Although the cause I referred to in the previous section is not attributable to the state of alarm decree, this third reason is: my office is receiving multiple cases of citizens who the police want to sanction on subjective and arbitrary grounds, that is, not provided for by the Law, due to the great confusion that exists both amongst citizens and law enforcement, about what is legally enforceable and what is not.
For example, we have received calls from citizens who have been stopped by the police on their way to work and were asked to show a certificate from the company that confirms their functions and working times, but they didn’t have one. When they explained this to the police, the officers opened sanctions. It is certainly desirable to carry a certificate, as it can make life easier for all of us, but there is no obligation to do so.
The Royal Decree of 14 March established a general prohibition on going out onto the street, except in certain exceptional cases (such going to work, to buy food or pharmaceutical products, among others), but it does not impose the obligation to carry a company certificate, thus, it cannot be required at a police stop.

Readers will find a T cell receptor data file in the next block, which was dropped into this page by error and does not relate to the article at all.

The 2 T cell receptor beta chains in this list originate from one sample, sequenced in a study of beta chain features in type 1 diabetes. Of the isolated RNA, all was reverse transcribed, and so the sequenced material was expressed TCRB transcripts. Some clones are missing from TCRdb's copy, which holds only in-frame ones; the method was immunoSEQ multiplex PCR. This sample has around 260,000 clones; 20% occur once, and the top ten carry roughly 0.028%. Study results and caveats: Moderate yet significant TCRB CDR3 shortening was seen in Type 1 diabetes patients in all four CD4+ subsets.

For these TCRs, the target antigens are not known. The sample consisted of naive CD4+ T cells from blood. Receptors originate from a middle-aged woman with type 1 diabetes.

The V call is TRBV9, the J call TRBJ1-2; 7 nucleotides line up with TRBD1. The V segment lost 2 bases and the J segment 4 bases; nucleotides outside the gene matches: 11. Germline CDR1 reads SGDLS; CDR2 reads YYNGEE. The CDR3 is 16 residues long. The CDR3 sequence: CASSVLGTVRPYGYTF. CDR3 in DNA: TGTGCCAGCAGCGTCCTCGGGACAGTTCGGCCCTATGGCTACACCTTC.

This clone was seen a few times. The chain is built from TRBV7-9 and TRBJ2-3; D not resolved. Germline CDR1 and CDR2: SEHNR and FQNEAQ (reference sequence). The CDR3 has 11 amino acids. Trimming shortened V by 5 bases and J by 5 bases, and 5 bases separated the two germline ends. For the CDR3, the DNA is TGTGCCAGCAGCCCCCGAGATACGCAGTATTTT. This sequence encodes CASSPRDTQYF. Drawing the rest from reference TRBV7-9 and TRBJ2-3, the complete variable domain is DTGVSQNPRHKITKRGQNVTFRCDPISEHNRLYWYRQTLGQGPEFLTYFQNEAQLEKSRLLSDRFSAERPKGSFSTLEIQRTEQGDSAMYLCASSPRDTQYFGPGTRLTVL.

Likewise, it states that “when moving in public spaces the recommendations and obligations dictated by the health authorities must be respected”, but these have not been determined and we are not obliged to know. More legal insecurity is bound to ensue, fuelled by the lack of concrete protocols in the state of alarm, the spread of rumours, fake news and hoaxes on the Internet and a general the state of nervousness. Nervousness, by the way, which brings me to my fourth and final point.
4. The culture of punishment
Finally, I would like to mention the dangerous culture of revenge and punishment that is flourishing in our society.